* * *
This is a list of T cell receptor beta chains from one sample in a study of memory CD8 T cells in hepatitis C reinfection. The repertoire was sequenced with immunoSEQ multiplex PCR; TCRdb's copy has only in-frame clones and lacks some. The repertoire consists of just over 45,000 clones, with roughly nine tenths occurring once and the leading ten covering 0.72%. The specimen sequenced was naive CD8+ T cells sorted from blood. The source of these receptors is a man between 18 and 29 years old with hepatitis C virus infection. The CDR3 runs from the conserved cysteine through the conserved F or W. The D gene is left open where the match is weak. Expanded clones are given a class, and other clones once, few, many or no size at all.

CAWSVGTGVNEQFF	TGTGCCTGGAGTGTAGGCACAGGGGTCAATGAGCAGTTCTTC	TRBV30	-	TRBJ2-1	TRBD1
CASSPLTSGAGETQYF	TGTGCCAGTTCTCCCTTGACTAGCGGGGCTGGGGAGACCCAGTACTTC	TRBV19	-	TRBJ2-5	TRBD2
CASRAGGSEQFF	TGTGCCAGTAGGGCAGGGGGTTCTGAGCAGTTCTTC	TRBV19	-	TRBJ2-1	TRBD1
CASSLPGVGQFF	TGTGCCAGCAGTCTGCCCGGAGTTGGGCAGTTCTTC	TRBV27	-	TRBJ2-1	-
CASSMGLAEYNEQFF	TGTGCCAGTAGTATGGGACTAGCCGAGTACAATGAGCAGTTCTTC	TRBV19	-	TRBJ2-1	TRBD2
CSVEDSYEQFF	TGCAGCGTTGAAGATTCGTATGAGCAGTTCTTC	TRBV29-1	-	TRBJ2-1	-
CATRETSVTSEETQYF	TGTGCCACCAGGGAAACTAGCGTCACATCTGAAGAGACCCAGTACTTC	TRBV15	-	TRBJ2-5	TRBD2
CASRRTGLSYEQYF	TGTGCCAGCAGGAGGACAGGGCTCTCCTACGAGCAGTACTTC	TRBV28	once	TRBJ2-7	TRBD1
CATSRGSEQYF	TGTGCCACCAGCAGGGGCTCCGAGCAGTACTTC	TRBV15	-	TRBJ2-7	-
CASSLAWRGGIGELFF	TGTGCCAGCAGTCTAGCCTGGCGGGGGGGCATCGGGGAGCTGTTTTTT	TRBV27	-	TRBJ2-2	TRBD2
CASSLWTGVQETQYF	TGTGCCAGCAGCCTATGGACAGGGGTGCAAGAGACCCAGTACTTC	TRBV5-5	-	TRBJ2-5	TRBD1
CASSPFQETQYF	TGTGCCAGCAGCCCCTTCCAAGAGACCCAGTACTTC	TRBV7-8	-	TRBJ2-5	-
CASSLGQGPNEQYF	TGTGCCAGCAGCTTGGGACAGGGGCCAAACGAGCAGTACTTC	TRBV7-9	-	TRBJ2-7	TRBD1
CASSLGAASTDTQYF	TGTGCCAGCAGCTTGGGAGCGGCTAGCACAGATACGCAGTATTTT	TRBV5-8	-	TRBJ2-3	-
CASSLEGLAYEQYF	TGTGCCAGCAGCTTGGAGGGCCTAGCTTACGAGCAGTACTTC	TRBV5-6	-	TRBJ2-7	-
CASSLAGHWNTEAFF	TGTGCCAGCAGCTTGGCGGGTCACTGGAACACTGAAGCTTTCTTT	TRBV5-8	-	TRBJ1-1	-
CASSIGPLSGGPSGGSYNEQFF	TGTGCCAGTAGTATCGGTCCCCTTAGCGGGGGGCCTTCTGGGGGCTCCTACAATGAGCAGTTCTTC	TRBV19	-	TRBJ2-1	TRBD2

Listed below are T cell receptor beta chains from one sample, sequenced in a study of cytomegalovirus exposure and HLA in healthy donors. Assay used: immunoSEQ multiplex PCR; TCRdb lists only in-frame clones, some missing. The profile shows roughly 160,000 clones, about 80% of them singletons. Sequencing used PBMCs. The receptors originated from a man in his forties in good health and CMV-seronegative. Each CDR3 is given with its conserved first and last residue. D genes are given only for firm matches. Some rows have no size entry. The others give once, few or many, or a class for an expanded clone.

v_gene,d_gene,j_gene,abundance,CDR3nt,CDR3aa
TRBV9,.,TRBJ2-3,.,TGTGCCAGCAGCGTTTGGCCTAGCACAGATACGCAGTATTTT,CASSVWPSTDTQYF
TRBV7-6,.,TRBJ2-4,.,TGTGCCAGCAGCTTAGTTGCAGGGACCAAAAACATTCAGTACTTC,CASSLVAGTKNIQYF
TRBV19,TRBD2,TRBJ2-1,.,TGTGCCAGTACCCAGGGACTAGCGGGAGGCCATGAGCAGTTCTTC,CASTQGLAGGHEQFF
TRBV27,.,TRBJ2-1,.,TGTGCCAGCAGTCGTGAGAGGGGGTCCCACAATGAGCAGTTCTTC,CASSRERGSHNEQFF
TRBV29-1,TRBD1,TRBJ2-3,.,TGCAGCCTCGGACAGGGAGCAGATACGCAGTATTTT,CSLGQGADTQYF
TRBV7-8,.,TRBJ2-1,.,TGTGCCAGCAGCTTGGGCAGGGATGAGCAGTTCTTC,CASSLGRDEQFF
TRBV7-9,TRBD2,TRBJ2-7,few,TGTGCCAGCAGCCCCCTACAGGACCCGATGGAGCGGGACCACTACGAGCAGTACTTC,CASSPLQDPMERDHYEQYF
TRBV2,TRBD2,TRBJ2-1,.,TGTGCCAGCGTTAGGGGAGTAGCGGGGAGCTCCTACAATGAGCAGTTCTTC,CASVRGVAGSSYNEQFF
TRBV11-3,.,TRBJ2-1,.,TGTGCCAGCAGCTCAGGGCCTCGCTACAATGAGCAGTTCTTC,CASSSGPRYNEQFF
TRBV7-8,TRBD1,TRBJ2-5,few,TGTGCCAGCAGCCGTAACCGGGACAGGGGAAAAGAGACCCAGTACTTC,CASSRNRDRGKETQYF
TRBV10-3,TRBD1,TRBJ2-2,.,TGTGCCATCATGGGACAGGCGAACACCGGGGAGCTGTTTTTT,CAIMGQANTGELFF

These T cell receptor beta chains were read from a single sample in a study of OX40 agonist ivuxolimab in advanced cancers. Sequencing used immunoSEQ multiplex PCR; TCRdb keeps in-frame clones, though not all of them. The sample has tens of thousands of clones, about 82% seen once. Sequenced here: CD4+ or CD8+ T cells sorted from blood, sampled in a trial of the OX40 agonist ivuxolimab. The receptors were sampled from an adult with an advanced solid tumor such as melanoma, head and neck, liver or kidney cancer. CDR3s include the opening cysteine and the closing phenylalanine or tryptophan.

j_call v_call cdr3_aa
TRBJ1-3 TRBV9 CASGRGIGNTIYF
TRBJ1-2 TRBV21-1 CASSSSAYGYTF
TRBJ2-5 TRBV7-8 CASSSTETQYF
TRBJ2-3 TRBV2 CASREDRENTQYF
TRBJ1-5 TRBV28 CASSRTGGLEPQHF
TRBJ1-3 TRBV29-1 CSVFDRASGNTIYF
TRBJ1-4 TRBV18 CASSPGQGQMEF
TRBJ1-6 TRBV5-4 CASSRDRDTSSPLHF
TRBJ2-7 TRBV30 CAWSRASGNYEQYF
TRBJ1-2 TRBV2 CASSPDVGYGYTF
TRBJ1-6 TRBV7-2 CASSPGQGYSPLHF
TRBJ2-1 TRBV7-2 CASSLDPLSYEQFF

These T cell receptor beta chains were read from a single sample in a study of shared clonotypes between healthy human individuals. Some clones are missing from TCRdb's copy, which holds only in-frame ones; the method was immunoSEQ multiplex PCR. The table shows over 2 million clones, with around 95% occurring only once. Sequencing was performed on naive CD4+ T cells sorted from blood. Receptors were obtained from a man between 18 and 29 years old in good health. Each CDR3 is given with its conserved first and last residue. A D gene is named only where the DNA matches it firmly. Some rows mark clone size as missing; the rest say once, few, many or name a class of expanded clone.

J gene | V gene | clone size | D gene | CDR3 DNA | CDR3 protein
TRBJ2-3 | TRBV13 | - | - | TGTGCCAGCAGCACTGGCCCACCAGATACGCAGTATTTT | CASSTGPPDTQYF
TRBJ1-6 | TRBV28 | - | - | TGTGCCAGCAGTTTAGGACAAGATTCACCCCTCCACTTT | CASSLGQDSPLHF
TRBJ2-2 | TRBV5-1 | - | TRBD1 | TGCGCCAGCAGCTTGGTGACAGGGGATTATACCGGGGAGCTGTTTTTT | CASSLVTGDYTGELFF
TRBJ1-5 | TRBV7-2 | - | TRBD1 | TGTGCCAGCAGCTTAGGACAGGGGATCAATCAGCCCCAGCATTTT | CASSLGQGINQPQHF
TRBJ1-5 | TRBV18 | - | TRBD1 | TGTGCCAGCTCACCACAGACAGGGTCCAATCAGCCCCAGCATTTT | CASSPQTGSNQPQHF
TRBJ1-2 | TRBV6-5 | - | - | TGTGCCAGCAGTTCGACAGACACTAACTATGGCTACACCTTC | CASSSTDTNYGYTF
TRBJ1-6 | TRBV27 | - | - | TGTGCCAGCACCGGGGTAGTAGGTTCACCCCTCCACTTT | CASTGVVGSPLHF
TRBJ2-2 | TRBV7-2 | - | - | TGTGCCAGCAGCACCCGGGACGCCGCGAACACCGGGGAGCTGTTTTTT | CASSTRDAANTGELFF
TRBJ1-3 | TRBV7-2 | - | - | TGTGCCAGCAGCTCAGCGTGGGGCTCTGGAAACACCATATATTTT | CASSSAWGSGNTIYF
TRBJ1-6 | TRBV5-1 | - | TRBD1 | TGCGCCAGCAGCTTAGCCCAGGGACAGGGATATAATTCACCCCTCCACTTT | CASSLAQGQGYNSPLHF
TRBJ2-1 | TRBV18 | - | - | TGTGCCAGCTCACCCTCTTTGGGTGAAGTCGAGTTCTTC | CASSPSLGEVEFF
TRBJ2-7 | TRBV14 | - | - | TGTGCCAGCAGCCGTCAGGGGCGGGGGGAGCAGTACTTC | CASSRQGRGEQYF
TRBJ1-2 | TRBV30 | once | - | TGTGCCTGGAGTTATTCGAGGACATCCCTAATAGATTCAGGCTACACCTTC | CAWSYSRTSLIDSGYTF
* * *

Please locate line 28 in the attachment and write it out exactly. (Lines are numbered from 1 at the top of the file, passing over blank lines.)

TRBV2,TRBD2,TRBJ2-1,.,TGTGCCAGCGTTAGGGGAGTAGCGGGGAGCTCCTACAATGAGCAGTTCTTC,CASVRGVAGSSYNEQFF